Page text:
All energy bills for residential customers should be scrapped for the period of the lock down. This is a demand that should be made of the government now.
Heat, light and energy for homes should be a basic right not a privilege. Yet millions of the poorest and most vulnerable people do not have secure supply.
Energy supply companies are not allowed to cut off vulnerable customers, the elderly or those with children. But in many cases they don't have to. If a household has a top up pre-payment meter, and doesn't have the money, they self disconnect anyway by running out of credit.
Customers who get into debt with their bills are offered pre-payment meters as a way out. Private landlords also often insist on them to avoid been saddled with any responsibility for their tenants' inability to pay the energy bills.
In the coronavirus lock-down this system is putting even more people in danger. Families at home all the time spend more on energy. Going out to shops to top up undermines social distancing and government advice to self-isolate for the vulnerable.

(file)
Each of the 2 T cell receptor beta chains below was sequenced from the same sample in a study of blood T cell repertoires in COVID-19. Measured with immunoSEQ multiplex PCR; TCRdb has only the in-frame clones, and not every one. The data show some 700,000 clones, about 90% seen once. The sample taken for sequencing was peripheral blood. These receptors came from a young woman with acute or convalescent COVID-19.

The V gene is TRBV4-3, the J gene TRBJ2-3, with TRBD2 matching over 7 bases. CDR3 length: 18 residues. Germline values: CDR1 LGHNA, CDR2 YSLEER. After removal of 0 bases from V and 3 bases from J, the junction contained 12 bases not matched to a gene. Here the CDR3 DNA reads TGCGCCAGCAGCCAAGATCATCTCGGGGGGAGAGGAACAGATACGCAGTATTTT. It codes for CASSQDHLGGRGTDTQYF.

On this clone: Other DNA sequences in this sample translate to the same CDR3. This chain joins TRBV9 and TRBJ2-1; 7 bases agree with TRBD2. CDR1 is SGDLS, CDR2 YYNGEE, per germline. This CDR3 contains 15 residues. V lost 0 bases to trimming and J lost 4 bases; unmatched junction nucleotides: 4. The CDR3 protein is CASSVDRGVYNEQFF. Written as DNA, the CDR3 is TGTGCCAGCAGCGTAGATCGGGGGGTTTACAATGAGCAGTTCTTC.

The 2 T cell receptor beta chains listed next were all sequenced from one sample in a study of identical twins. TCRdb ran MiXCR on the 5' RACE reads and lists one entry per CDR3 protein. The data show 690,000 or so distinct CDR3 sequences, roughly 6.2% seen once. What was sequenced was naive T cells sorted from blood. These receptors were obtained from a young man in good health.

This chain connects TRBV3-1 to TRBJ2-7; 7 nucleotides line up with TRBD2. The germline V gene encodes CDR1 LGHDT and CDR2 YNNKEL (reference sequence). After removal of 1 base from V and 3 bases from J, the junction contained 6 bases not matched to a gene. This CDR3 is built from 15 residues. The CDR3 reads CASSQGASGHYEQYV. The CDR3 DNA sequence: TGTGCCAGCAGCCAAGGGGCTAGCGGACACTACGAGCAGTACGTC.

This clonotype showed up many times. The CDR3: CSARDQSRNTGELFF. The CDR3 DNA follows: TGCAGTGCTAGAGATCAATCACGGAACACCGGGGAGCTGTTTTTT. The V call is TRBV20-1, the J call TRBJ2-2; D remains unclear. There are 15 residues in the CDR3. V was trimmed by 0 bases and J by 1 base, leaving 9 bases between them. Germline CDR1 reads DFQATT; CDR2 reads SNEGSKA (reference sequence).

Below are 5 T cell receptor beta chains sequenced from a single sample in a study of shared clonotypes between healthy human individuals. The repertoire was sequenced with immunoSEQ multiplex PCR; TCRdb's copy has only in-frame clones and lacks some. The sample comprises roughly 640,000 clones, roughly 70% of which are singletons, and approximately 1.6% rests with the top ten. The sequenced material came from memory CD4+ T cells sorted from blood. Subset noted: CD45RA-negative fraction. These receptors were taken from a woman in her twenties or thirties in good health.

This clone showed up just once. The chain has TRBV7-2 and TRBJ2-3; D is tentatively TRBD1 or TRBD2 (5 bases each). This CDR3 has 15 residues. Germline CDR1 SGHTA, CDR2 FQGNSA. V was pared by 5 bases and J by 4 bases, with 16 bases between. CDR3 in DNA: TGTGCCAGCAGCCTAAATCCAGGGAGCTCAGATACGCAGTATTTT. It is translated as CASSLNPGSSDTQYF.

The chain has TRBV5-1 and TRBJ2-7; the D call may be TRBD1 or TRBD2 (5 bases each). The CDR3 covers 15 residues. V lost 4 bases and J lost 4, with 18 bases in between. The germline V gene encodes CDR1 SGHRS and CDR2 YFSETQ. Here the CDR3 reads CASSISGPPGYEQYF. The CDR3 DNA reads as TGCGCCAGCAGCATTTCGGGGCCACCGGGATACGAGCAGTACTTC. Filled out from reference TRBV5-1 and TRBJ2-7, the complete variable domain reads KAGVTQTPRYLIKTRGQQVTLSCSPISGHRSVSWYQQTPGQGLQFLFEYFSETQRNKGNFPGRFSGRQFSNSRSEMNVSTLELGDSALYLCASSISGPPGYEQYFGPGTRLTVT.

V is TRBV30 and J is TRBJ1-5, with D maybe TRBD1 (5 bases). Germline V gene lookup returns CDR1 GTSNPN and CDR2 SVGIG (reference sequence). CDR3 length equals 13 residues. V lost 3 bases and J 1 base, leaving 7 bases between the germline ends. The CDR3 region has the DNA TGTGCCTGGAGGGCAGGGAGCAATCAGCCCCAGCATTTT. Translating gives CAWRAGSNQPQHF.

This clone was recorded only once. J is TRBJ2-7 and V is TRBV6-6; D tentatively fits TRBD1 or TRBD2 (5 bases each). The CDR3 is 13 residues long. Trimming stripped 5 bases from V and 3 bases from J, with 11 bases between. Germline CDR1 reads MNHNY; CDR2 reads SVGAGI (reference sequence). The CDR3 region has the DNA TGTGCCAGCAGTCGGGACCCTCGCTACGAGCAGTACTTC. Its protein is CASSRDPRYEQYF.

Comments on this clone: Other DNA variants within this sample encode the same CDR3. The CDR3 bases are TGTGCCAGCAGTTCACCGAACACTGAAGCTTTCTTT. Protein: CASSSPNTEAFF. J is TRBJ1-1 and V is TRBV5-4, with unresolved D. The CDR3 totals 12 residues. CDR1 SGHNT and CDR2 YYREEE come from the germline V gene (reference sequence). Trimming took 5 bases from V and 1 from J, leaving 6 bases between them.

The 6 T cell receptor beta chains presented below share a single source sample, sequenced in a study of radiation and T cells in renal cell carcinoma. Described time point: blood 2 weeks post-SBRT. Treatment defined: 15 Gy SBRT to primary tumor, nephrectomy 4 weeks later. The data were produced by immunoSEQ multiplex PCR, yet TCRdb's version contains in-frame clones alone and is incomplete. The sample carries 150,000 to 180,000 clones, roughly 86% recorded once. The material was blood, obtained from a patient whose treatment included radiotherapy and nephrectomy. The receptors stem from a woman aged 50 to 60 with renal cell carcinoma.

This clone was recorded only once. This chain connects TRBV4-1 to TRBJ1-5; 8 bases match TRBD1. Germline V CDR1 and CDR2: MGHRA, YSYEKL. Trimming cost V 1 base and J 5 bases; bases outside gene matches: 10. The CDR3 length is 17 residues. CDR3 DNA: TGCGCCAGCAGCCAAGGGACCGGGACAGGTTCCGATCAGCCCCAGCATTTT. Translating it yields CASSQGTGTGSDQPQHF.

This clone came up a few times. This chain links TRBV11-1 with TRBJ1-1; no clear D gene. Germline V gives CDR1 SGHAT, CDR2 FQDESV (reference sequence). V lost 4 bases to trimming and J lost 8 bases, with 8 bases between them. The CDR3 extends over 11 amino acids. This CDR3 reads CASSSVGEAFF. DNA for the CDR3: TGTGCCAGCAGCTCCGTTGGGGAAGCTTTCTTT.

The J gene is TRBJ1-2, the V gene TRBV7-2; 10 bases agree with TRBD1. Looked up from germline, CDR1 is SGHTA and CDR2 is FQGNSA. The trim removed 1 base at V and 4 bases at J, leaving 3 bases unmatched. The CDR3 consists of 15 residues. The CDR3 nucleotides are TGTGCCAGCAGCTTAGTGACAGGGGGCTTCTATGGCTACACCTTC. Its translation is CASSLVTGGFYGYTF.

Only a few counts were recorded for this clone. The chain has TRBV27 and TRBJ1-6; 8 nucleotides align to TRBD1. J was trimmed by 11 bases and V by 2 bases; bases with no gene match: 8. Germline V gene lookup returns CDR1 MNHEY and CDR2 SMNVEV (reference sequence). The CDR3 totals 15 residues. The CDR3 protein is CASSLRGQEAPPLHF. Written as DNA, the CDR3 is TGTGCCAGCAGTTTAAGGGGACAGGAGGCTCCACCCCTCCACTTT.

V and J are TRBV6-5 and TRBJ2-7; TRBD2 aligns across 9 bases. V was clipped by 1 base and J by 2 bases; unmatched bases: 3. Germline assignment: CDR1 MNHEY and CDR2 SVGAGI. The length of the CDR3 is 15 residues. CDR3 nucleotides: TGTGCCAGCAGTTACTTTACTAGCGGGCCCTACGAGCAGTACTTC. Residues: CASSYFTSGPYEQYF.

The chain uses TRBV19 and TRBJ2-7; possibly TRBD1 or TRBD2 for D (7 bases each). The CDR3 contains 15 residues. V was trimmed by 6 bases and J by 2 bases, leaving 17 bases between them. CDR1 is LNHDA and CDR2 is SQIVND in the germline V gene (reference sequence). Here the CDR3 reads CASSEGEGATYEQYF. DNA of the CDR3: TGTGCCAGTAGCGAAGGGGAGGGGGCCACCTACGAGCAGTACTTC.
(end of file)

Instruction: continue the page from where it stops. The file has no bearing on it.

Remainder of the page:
In any case many newsagents or corner shops with PayPoint have shut for the duration of the crisis. Other shops, for understandable hygiene reasons have stopped accepting cash, so people need to have money in bank accounts in order to pay by card. If you can scrape together £10 in change, that is no good to you.
You will hear that scrapping bills will not help pre-payment customers, but this is obfuscation. Households with prepay smart meters can be instantaneously switched to credit mode by suppliers. Or suppliers can set the current period as "non-disablement", so no-one gets cut off.
Another aporoach would be to provide free automatic top-ups to all pre-pay customers to cover the period. The energy companies have the means to sort this out without forcing people into debt.
There are still millions with traditional top-up meters that cannot be switched remotely. Some can have their cards topped up remotely by suppliers. All others should be provided with top up cards or keys through the post, with enough credit to last them for the months of the shut down.
In or after the current crisis, energy suppliers (especially the smaller ones) will probably be asking for public funds to bail them out. Instead, the entire energy sector needs to be taken into public democratic ownership with workers control.